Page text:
By Karl THIDEMANN, Seth ITZKAN, and Bill MCKIBBEN
Across the nation, the first wave of a political movement rooted in agriculture’s role as a climate solution is gathering momentum. Unseen by most city dwellers and suburbanites, a carbon farming revolution is sweeping over the land. Driven by a mix of economic and ecological reasons, a growing number of farmers and ranchers are adopting practices to draw down carbon dioxide from the atmosphere, where it overheats the planet, into soil, where it boosts fertility. Plants have performed this pollution-to-nutrition alchemy nearly forever, with the deep, dark loam found in the world’s breadbaskets attesting to soil’s ability to keep carbon out of the air for thousands of years. Research suggests photosynthesis could “lock up” enough carbon to help civilization avert a climate catastrophe - assuming, of course, emissions from coal, oil, and natural gas are swiftly reduced through the deployment of renewable energy technologies.
Converting agriculture, from a net source of greenhouse gases to a net sink, flips the climate imperative from “do less harm” to “do more good,” a proactive planetary healing that recognizes ecological restoration is climate mitigation. As one sign that so-called regenerative agriculture is going mainstream, Kiss The Ground, a California-based advocacy organization, will soon release a soil documentary featuring cameos by a celebrity couple not known for farm activism: Tom Brady and Gisele Bundchen.
The right policies, of course, will be key to hastening a transition to climate-friendly agriculture, and democracy is answering the call. Healthy soil has risen from an obscure topic to a key issue for a small but swelling cadre of candidates able to think beyond the next election cycle.
Regenerative agriculture candidates have found a home on social media in the Twitter feed of Citizens Regeneration Lobby (CRL), the political lobbying arm of the 850,000-member strong Organic Consumers Association. Alexis Baden-Mayer, director of CRL, notes that the roster of traditional farm issues, such as the regulation of pesticides and fertilizer runoff, has expanded this political season to include recognition of agriculture’s role as the only sector of the economy poised to reverse climate change. “One of the most exciting aspects of regenerative agriculture is how quickly this climate mitigation tool can be ‘switched on.’ Farmers and ranchers can, within a few years, transition to land management practices that make their farms not just carbon-neutral but carbon-negative, sequestering more CO2 than is emitted. The remarkable potential of agriculture to sequester literally billions of tons of carbon annually offers a much needed glimmer of hope on the climate front,” said Baden-Mayer.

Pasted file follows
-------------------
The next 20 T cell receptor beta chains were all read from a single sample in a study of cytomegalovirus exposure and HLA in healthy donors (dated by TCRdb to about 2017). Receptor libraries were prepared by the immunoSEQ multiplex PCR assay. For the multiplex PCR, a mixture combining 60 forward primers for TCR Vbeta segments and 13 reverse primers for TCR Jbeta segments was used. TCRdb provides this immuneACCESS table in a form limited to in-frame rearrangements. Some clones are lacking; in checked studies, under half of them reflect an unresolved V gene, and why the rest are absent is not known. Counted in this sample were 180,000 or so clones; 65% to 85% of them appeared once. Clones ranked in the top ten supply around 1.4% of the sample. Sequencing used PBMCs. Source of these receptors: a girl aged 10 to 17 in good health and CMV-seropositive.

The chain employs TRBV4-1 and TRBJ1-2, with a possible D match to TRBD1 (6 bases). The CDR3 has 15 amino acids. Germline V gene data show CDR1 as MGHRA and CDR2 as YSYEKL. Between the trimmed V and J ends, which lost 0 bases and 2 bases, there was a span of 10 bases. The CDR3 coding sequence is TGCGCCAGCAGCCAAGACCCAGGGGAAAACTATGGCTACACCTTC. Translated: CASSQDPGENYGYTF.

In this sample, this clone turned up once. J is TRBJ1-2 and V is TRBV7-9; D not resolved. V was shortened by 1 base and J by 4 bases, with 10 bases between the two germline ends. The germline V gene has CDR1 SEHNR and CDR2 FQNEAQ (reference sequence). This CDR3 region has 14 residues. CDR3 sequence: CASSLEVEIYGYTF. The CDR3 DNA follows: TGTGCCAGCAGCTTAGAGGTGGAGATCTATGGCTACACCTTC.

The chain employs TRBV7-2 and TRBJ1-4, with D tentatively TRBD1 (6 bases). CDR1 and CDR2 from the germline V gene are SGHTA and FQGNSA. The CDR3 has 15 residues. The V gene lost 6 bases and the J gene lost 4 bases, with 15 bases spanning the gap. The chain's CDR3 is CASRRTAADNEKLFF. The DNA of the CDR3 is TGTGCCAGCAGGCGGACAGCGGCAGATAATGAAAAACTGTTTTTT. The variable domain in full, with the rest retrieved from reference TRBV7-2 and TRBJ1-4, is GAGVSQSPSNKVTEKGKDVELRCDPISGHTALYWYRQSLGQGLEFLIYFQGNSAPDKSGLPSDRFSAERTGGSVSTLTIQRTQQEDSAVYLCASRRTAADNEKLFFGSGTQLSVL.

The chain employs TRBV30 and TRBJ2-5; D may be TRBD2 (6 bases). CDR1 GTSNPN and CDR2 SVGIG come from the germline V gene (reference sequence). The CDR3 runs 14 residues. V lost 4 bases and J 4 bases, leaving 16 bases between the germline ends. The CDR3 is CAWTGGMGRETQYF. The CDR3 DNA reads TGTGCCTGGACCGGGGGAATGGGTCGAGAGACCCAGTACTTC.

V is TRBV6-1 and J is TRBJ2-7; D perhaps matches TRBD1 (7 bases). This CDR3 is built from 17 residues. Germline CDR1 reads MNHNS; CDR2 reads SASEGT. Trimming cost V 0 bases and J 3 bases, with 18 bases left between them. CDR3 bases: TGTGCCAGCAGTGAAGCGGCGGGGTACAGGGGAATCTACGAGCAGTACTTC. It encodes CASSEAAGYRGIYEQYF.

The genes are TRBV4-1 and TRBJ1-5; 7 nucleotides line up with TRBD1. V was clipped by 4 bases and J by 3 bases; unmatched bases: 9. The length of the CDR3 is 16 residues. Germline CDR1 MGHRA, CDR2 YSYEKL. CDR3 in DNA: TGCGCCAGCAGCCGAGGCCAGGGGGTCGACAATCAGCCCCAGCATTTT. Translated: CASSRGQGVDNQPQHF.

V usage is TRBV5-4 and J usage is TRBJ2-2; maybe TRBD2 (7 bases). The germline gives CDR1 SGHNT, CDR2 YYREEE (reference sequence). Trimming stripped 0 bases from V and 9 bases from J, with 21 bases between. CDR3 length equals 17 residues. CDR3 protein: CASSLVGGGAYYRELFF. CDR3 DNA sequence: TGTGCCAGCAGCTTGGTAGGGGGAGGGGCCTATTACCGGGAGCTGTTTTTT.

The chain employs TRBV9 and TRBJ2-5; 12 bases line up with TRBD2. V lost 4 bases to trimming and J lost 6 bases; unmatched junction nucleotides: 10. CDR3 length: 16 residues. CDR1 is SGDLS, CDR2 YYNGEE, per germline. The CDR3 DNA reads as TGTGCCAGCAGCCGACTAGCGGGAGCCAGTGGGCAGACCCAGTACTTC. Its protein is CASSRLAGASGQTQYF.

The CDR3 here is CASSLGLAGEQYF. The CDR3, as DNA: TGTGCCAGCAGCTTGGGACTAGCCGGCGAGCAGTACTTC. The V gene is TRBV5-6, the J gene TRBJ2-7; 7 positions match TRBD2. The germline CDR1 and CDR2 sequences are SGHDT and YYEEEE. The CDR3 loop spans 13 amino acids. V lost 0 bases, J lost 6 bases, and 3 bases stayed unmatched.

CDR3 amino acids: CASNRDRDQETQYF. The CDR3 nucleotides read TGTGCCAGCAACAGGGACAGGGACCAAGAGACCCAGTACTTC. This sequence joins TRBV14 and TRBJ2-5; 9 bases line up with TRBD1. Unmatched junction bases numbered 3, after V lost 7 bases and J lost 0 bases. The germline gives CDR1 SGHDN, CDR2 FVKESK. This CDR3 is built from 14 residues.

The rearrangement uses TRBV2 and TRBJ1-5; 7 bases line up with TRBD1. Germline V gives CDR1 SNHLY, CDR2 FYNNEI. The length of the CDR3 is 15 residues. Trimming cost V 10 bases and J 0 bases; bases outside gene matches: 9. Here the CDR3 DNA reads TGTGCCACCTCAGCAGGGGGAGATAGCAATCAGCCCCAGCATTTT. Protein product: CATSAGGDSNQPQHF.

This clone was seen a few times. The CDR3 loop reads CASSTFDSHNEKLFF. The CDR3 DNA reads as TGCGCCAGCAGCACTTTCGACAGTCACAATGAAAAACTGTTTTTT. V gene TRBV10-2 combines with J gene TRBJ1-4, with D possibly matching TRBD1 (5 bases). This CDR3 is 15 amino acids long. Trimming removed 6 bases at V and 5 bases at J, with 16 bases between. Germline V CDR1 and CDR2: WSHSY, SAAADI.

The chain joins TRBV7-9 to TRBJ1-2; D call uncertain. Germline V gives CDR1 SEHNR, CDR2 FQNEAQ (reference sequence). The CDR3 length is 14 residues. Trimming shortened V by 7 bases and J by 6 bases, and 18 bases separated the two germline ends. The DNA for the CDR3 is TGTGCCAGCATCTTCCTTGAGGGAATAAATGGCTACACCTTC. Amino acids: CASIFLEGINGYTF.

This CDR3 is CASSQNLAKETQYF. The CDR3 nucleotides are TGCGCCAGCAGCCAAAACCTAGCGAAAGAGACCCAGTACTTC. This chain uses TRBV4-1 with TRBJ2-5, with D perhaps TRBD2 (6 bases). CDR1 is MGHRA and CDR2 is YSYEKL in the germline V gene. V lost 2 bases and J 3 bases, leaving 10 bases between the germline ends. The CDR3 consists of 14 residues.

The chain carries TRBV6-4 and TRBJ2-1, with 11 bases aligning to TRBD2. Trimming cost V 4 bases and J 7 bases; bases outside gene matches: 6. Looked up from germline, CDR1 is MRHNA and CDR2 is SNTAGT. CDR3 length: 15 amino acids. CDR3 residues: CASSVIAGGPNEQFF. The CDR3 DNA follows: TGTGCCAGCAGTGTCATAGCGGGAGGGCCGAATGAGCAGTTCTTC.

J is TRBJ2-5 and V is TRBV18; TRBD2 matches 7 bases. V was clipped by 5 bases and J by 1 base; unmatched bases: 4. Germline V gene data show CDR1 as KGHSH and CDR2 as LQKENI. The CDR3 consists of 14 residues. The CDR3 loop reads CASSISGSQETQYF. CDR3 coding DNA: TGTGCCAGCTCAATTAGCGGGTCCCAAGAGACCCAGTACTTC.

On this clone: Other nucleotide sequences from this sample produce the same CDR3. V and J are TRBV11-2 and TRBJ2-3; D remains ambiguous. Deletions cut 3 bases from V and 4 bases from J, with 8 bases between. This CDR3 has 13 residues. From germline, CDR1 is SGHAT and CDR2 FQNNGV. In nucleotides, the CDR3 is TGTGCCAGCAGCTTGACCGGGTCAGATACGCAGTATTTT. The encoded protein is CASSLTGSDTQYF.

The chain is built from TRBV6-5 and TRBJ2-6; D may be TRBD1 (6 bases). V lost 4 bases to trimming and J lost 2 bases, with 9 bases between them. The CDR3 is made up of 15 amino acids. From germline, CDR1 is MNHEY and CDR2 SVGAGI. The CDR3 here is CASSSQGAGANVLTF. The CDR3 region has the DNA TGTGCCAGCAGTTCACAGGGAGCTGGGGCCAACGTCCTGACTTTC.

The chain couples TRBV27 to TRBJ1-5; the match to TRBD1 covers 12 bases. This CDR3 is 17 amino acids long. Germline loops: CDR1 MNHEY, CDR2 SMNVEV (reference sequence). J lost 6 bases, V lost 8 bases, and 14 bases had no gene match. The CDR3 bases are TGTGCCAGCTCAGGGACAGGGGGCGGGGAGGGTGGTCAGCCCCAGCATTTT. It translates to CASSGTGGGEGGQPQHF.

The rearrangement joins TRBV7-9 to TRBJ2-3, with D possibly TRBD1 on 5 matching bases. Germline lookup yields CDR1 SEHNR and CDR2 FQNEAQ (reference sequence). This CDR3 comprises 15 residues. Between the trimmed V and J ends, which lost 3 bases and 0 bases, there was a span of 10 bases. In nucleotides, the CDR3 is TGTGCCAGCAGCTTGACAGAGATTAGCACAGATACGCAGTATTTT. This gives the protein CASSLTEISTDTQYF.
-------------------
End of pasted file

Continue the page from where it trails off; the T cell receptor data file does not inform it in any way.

Elizabeth Kucinich, Board Policy Chair for the Rodale Institute, the oldest organic research organization in America, observes that improving degraded land offers economic and health benefits. “Returning carbon to soil boosts the natural capital of farms by helping farmers become more profitable and, by decreasing nutrient runoff, prevents algal blooms linked to human illness and harm to wildlife,” said Kucinich.
Heralded by California’s pioneering Healthy Soils Program, paying farmers to return carbon to soil, and France’s aspirational “4 per 1000” international initiative, encouraging farmers worldwide to enrich soil organic matter by 0.4% each year to stabilize the atmospheric carbon dioxide concentration, the regenerative agriculture transformation is well underway. It must accelerate, lest the planet bake for millennia.
Seth Itzkan and Karl Thidemann are co-founders of Soil4Climate, a Vermont-based nonprofit advocating for soil restoration to reverse global warming. Bill McKibben is the Schumann distinguished scholar at Middlebury College and founder of the anti-climate change campaign group 350.org.